Traditional software applications use UX to give control to the users to navigate through the issues and problems that they are alerted to. Consider a typical automobile, the windshield allows you to sense the dangers ahead and the steering wheel, brakes, gas pedal etc. help you to avoid potential issues. Very little intelligence is built into the user interface until recently, when the user interface warns you about cars on the side or getting too close to the car in front of you. Some even take actions and perform automatic braking. The latter is an indication of intelligence built into the system rather than just providing visibility and notification. Most S&OP solutions give you “visibility” in the form of what could happen and/or warn you about a possible event in the future. The actual decisions must be made by the users. In other words, performing manual planning in a very complex world of millions of variables.
Systems should be able to do more. An intelligent UX can guide the user to see issues that are not necessarily visible. For example, one’s driving habits increase the risk of accidents. Another example is, when there is a lot of traffic or construction areas, driving at high speed is risky and could cause undesired results. Some insurance companies recommend the use of devices that monitor sudden speed changes to have a better understanding of driver’s habits.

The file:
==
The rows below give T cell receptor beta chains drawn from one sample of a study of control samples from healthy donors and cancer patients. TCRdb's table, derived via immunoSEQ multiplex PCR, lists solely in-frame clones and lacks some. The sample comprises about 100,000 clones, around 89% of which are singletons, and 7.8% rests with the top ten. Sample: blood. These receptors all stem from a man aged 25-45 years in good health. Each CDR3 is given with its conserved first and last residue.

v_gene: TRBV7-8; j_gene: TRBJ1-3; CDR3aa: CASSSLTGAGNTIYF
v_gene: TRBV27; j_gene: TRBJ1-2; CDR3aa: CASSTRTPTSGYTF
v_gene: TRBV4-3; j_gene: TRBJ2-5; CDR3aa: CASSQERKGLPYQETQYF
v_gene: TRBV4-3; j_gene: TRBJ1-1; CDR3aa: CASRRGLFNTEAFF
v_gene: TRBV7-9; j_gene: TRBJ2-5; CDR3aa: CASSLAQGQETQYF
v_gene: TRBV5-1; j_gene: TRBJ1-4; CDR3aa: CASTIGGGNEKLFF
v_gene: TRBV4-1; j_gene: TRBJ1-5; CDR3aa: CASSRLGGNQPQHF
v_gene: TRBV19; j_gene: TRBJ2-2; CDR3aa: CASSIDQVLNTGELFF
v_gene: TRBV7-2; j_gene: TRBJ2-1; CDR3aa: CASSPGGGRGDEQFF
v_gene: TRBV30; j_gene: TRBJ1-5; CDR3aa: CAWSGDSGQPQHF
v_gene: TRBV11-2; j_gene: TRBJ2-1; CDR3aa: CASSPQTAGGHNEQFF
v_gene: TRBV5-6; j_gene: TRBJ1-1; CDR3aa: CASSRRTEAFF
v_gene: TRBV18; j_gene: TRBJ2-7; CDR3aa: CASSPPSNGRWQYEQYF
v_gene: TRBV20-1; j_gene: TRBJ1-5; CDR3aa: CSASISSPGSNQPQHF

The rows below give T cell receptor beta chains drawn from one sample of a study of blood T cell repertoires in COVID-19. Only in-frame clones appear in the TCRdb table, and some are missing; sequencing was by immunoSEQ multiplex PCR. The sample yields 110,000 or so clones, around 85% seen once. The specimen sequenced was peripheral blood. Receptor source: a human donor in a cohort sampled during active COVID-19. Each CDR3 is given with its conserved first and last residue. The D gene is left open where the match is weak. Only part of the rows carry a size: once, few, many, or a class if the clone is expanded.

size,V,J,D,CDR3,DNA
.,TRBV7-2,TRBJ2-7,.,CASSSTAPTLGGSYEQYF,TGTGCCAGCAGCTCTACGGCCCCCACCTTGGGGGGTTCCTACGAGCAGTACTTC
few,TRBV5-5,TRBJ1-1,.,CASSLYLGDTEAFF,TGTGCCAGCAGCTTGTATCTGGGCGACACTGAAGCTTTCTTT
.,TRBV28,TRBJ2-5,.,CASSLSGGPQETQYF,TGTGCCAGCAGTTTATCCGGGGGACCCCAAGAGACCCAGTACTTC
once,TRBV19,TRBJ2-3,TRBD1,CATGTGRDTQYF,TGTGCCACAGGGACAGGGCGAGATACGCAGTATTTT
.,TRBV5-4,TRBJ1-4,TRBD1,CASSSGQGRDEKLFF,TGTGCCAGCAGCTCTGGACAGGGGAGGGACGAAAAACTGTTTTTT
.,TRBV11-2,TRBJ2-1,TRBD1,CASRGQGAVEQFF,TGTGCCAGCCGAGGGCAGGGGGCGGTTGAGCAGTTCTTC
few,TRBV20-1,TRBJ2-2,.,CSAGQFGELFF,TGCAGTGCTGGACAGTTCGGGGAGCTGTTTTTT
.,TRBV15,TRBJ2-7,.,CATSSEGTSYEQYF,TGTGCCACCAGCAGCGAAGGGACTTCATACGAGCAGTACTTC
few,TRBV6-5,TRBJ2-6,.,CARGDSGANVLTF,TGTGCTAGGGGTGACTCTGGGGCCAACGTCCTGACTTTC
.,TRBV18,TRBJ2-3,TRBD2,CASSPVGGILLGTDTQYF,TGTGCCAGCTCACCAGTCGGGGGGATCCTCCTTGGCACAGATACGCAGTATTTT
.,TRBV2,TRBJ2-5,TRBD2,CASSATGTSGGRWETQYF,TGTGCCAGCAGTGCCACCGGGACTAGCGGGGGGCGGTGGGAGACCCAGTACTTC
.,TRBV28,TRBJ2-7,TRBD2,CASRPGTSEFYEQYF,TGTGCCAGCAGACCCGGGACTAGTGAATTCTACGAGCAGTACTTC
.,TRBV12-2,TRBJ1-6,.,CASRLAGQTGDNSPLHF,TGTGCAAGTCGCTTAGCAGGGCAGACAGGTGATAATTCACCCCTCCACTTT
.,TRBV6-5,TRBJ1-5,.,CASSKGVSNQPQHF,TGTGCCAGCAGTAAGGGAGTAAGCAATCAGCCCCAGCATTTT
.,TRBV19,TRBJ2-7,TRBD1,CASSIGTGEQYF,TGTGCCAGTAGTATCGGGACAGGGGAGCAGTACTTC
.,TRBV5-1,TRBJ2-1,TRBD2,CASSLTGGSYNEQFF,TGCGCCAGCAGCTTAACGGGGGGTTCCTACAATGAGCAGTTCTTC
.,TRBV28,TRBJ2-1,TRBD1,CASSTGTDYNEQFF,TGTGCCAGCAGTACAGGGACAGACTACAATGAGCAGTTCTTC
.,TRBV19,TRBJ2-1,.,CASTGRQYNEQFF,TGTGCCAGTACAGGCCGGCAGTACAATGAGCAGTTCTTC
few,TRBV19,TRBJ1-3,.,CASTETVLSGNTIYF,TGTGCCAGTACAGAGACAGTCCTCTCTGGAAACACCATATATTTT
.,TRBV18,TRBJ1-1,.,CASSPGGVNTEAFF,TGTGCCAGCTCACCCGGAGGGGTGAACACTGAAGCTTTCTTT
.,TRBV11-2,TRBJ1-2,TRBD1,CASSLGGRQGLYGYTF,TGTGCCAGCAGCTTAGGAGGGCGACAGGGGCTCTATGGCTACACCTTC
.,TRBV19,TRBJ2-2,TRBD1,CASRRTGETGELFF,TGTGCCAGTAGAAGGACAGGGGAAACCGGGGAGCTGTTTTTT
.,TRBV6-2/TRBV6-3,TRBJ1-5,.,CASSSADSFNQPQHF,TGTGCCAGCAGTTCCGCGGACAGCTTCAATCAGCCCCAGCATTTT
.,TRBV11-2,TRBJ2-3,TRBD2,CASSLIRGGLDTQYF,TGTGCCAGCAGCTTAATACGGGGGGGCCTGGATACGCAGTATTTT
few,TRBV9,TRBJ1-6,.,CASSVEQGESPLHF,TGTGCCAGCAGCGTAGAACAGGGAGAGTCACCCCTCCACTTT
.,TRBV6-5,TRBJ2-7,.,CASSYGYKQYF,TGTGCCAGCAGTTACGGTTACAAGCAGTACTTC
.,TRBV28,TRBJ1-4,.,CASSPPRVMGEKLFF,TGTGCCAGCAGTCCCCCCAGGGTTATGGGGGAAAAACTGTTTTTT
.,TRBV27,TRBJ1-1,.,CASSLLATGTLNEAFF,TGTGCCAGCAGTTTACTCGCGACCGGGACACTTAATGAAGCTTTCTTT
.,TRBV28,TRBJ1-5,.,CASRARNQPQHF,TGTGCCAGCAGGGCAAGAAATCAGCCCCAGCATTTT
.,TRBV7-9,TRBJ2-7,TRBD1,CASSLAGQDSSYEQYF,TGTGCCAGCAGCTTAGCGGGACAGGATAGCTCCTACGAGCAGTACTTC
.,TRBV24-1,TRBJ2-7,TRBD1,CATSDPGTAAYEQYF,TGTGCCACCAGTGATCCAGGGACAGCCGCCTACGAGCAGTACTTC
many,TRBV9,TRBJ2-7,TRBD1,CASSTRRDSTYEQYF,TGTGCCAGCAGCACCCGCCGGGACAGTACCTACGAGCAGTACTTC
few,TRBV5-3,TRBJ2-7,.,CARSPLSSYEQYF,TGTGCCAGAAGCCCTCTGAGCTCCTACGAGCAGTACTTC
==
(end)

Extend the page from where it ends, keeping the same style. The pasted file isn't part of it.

Navigating through a typical supply chain requires both system and human intelligence. Machines can help to identify underlying issues that are on-going and help the user understand them and know what the causes are. When a driver reduces speed, it is a safe thing to do but not necessarily the optimal action. Likewise, in a supply chain, users often make decisions that are safe but not optimal. For example, they may increase inventory to be safe rather than knowing what the optimal level should be. The latter can easily be recommended by the system. An intelligent UX would tell the user, “You are now making more than what is needed.” Such a decision requires the system to be intelligent enough to consider many variables and learn over time what the inventory values depend on, and then make the recommendation.
Identifying immediate danger is not hard, knowing what to do is a little harder. Knowing the best action available is even harder. But knowing what to do to avoid this danger in future is all about the intelligence built into the system and UX. Optimal speed of the car can save use of the fuel by 30% or more. Imagine how much money you could save driving your supply chain at optimal speed and taking the best route rather than safe speed and the same route as all others do! Let us show you how our UX can help you pilot your supply chain most efficiently.